confronted with the nationalist, pan-Orthodox policy of Governor
Aleksandr Tkachev and his predecessor.

Most of Krasnodar Territory’s 13,500 Meskhetians are denied basic
civil rights — including access to work — and suffer from various
forms of harassment.

Only 4,000 of them have been granted Russian citizenship. As for the
rest, they have no legal status and continue to live in judicial and
administrative limbo 15 years after their enforced evacuation from

The U.S. Refugee Program was launched in mid-February with an initial
16 August deadline. It is open to all Krasnodar Meskhetians who
either have no legal status or are married to stateless individuals.

The Russian authorities have welcomed the U.S. initiative, saying it
will help close the Meskhetian issue and defuse ethnic tensions in
the Krasnodar area.

Yet rights groups and community elders accuse the Russian leadership
of hypocrisy.

Tedorov said local authorities have so far failed to deliver on a
written pledge to help Meskhetians organize their departure.

Vadim Karastelev runs the School of Peace, a Novorossiisk-based
nongovernmental group that campaigns for interethnic dialogue in the
Krasnodar area. He says that, despite official denials, regional
officials are creating last-minute hurdles for Meskhetians seeking
U.S. refugee status.

“Tkachev and the heads of administrative districts where Meskhetians
live have promised to help those who want to leave. But, in fact,
they are creating many obstacles,” Karastelev said. “The main problem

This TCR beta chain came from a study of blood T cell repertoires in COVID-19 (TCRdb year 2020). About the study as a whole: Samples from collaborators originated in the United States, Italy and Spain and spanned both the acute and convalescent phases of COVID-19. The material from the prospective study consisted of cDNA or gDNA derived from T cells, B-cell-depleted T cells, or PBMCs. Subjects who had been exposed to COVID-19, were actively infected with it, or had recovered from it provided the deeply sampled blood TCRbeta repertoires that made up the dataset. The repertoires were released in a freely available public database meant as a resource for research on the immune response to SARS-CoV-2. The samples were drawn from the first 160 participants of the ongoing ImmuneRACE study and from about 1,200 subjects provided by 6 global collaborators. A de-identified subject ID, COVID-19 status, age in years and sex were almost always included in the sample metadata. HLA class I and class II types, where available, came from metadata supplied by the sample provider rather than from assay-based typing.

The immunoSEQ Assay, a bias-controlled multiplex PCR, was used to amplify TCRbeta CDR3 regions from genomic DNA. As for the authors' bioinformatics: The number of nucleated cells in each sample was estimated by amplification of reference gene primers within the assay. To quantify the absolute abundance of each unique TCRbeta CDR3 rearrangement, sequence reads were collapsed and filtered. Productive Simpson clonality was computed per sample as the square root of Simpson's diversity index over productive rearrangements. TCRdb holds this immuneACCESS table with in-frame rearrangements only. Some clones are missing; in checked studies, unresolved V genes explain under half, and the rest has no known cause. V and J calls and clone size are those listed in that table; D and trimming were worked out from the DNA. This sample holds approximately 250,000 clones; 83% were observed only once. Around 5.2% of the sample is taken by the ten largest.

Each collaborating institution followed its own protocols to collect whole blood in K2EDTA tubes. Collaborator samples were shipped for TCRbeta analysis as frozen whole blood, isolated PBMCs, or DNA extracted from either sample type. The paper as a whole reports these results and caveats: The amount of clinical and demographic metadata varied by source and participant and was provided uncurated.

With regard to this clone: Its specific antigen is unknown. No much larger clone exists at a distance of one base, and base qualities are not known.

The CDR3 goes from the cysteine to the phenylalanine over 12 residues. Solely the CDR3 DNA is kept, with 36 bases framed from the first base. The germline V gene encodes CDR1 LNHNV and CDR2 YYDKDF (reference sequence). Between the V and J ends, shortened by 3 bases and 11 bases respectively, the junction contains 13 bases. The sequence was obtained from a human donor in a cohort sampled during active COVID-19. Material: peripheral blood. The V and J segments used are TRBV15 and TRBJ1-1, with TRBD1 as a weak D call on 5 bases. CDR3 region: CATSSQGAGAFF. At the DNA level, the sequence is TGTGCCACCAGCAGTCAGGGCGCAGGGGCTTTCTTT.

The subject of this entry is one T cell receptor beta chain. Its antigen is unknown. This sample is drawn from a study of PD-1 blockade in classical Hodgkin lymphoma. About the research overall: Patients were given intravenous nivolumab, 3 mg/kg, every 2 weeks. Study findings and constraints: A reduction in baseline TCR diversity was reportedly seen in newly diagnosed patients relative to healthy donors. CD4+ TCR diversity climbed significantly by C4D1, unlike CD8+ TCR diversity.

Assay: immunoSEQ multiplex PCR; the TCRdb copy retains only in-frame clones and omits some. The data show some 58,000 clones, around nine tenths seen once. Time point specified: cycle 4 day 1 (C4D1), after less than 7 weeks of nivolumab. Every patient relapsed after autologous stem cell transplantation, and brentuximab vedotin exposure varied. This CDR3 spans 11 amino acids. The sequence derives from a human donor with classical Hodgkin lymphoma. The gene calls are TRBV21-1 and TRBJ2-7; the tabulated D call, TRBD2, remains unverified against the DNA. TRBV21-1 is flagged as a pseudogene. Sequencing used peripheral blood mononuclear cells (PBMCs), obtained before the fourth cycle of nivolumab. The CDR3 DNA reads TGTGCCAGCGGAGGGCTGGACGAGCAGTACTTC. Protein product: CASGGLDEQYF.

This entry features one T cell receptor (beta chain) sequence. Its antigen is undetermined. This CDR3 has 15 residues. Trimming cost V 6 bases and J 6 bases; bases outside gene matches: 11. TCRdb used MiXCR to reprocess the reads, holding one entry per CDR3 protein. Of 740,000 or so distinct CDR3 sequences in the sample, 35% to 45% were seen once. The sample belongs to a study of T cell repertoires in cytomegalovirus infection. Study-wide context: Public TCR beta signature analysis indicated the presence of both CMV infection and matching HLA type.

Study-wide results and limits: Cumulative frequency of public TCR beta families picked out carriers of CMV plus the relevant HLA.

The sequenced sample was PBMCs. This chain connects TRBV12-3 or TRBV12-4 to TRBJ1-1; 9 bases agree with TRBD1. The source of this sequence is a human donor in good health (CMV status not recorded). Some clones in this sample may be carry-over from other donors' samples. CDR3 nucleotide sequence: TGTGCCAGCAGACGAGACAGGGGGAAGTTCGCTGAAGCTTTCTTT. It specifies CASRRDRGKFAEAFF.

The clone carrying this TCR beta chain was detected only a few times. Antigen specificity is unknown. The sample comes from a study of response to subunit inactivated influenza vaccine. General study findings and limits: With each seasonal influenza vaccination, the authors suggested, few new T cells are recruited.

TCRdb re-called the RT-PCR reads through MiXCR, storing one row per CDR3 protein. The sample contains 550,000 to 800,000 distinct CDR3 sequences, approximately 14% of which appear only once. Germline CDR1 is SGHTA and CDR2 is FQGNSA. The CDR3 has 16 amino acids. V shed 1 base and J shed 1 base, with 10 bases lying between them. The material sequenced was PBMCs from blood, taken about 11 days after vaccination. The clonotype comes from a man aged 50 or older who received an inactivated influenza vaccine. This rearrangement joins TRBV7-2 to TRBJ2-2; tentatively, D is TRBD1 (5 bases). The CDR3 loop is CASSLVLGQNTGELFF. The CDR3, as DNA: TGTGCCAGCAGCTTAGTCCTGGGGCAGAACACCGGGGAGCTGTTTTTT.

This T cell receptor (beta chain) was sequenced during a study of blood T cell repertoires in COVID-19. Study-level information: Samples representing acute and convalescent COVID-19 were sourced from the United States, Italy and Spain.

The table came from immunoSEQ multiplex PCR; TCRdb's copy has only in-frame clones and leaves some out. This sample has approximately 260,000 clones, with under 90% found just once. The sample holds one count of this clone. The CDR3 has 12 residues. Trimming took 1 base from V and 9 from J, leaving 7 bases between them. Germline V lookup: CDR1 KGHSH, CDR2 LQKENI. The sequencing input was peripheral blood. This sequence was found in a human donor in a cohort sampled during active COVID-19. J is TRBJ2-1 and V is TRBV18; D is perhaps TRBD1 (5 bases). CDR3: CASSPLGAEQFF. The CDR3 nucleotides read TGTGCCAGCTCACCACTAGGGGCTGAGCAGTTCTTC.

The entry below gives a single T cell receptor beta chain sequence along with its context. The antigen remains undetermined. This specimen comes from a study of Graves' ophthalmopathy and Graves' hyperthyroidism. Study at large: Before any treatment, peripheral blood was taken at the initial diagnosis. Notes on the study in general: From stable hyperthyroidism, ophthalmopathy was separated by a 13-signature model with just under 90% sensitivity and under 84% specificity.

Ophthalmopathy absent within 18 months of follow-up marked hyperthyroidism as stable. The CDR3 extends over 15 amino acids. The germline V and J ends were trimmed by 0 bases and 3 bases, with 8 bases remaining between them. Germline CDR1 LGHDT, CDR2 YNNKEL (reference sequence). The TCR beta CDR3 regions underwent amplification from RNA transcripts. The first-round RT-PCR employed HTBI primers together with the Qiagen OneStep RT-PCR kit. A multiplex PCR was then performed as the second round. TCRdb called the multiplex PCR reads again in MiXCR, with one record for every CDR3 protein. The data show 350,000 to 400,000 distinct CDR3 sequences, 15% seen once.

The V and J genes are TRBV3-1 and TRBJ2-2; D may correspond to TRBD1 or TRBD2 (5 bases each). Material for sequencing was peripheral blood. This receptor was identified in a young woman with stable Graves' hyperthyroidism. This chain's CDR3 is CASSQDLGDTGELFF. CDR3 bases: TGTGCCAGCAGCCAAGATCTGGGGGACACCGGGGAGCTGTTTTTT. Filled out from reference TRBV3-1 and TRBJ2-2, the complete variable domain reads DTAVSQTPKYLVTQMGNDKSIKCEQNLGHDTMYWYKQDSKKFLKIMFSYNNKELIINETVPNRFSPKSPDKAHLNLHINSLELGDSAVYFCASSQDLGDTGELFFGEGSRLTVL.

concerns real estate. Citing various pretexts, local authorities are
refusing to help Meskhetians sell their houses and other property.
This is why those who left [last week] had to give relatives a
power-of-attorney so that they can sell their houses on their

Despite these obstacles, Karastelev said he expects the next group of
emigrants to leave for the United States in September.

Community leader Tedorov said his family and others decided to apply
for U.S. refugee status after hearing Russian President Vladimir
Putin lend support to Governor Tkachev in a televised address.

“I [decided to apply] on 24 March,” Tedorov said. “Rather, it’s my
wife who applied on our behalf after she watched television. What she
heard [Putin say] made her cry. As the rest of my people, I have to
leave [for the United States]. But I will continue to fight for my
civic rights from there and make demands to both Russia and Georgia.”

Unlike other peoples deported during World War II, the Meskhetians
were not rehabilitated after Stalin’s death. In addition to being
denied the right to collectively return to their home region, they
are still awaiting an official pronouncement that their deportation
was unjustified.

When joining the Council of Europe five years ago, Georgia made a
commitment to provide a legal basis for the return of Meskhetians
with a view to organizing their collective repatriation.

Yet, citing potential troubles with its large Armenian community,
Georgia has done little so far. A few Meskhetians have returned
individually, but their number does not exceed a few dozen.

“Russia and Georgia are responsible for the fact that we’ve been
deported twice,” Tedorov said.

“Those of us who still have faith in the future will continue — from
the U.S. — to press these countries to recognize our rights.”
Tedorov added. “We must be rehabilitated.”